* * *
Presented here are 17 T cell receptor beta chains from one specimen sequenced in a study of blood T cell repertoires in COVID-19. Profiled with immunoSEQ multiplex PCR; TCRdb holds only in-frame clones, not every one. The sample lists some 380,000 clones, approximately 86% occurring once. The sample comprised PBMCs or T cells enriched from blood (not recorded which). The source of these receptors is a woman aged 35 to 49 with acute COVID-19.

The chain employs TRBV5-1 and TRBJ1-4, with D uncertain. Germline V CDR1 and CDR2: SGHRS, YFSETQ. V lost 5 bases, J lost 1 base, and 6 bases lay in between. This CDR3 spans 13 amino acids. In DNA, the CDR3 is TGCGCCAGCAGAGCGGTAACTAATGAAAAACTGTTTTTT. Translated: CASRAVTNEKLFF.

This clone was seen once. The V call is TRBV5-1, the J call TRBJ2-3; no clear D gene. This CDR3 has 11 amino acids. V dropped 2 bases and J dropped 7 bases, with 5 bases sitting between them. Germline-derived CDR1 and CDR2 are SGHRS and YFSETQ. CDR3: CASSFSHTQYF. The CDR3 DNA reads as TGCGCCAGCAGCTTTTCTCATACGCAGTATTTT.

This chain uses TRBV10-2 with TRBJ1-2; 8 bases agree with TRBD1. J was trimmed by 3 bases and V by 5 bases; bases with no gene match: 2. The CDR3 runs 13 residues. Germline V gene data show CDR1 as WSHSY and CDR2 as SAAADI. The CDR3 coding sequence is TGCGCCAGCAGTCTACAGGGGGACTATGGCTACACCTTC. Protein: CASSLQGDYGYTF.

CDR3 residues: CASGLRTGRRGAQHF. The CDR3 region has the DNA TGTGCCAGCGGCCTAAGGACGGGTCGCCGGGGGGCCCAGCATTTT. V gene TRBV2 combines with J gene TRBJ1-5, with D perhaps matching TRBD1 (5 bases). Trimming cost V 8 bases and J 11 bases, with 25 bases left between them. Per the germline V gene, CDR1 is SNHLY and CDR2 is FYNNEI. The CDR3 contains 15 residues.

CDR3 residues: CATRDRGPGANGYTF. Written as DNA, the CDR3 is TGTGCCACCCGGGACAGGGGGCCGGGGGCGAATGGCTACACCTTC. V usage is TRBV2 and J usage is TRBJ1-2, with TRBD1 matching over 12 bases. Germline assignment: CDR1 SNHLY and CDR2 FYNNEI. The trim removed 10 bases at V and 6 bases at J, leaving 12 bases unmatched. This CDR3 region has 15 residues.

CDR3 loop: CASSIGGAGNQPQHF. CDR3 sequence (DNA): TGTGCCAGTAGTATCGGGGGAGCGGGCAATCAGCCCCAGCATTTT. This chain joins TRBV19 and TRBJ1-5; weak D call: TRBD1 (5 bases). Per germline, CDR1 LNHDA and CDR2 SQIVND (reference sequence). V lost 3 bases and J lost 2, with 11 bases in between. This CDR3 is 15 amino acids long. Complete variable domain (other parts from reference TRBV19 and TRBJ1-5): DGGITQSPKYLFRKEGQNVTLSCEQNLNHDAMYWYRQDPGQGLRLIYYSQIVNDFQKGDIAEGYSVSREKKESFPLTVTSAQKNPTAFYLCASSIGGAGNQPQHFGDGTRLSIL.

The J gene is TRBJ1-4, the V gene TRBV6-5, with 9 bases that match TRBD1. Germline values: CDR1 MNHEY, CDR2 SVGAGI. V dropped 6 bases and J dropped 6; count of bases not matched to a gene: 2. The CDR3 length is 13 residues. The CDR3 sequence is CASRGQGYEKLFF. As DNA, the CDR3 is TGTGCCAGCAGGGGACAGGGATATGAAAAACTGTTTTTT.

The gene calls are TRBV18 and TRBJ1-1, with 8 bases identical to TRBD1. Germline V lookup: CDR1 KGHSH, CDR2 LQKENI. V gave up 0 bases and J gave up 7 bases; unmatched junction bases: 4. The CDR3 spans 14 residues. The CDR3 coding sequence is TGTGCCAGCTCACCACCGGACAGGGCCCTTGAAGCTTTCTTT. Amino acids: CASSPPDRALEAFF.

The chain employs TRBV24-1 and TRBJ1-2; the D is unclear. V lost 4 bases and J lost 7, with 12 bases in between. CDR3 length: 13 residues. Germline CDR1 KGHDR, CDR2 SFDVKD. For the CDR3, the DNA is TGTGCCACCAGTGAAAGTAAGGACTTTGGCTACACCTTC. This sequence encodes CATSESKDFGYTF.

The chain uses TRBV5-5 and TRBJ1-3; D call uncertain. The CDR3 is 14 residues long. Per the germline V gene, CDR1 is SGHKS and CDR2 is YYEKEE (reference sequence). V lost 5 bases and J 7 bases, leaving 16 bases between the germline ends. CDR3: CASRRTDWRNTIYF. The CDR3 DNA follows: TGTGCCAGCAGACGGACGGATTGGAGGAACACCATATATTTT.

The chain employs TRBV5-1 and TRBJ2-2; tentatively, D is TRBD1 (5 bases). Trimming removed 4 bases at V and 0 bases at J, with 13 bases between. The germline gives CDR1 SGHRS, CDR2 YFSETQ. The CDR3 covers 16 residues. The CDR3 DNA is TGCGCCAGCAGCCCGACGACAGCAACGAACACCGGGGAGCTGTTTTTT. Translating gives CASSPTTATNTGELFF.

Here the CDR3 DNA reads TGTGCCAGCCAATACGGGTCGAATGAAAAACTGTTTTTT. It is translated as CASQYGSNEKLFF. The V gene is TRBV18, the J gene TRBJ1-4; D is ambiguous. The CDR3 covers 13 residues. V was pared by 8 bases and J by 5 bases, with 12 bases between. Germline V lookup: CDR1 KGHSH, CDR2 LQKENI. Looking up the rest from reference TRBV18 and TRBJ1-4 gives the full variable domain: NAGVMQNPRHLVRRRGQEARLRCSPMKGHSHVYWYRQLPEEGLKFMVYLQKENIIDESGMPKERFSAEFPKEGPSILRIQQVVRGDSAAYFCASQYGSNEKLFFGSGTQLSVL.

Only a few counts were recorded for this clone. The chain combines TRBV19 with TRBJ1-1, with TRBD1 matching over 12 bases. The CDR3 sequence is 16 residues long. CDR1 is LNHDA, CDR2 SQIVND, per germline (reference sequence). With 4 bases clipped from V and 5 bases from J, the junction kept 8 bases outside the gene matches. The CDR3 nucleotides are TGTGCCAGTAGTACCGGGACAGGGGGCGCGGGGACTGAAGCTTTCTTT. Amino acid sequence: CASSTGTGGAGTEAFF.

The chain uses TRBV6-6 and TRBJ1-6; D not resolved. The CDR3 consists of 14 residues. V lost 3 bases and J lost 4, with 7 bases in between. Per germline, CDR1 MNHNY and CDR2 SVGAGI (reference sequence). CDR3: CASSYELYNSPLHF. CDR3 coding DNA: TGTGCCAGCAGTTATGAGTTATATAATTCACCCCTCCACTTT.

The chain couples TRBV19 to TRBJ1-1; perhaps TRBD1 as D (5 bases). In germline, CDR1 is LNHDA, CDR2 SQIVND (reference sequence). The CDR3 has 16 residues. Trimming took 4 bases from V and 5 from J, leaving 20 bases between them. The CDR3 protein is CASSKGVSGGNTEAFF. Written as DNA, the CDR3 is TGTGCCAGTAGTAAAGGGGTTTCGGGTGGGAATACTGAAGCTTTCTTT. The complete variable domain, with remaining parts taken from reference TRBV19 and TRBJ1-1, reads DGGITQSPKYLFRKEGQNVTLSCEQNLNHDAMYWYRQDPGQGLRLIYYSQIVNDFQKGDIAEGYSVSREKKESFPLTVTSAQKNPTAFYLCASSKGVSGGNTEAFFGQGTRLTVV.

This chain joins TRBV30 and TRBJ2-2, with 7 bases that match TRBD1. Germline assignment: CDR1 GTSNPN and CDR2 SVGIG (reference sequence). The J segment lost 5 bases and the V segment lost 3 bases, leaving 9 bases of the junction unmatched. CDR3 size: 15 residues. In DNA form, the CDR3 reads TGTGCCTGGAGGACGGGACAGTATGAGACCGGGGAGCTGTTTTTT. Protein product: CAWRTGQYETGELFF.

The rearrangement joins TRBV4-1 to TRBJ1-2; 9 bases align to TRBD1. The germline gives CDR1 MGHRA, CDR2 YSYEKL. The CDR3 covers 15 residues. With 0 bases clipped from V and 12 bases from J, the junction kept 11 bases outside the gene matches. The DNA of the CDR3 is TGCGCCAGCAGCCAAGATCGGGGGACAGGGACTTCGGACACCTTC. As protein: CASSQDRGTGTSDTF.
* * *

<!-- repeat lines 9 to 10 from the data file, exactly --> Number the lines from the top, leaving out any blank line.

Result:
The gene calls are TRBV18 and TRBJ1-1, with 8 bases identical to TRBD1. Germline V lookup: CDR1 KGHSH, CDR2 LQKENI. V gave up 0 bases and J gave up 7 bases; unmatched junction bases: 4. The CDR3 spans 14 residues. The CDR3 coding sequence is TGTGCCAGCTCACCACCGGACAGGGCCCTTGAAGCTTTCTTT. Amino acids: CASSPPDRALEAFF.

The chain employs TRBV24-1 and TRBJ1-2; the D is unclear. V lost 4 bases and J lost 7, with 12 bases in between. CDR3 length: 13 residues. Germline CDR1 KGHDR, CDR2 SFDVKD. For the CDR3, the DNA is TGTGCCACCAGTGAAAGTAAGGACTTTGGCTACACCTTC. This sequence encodes CATSESKDFGYTF.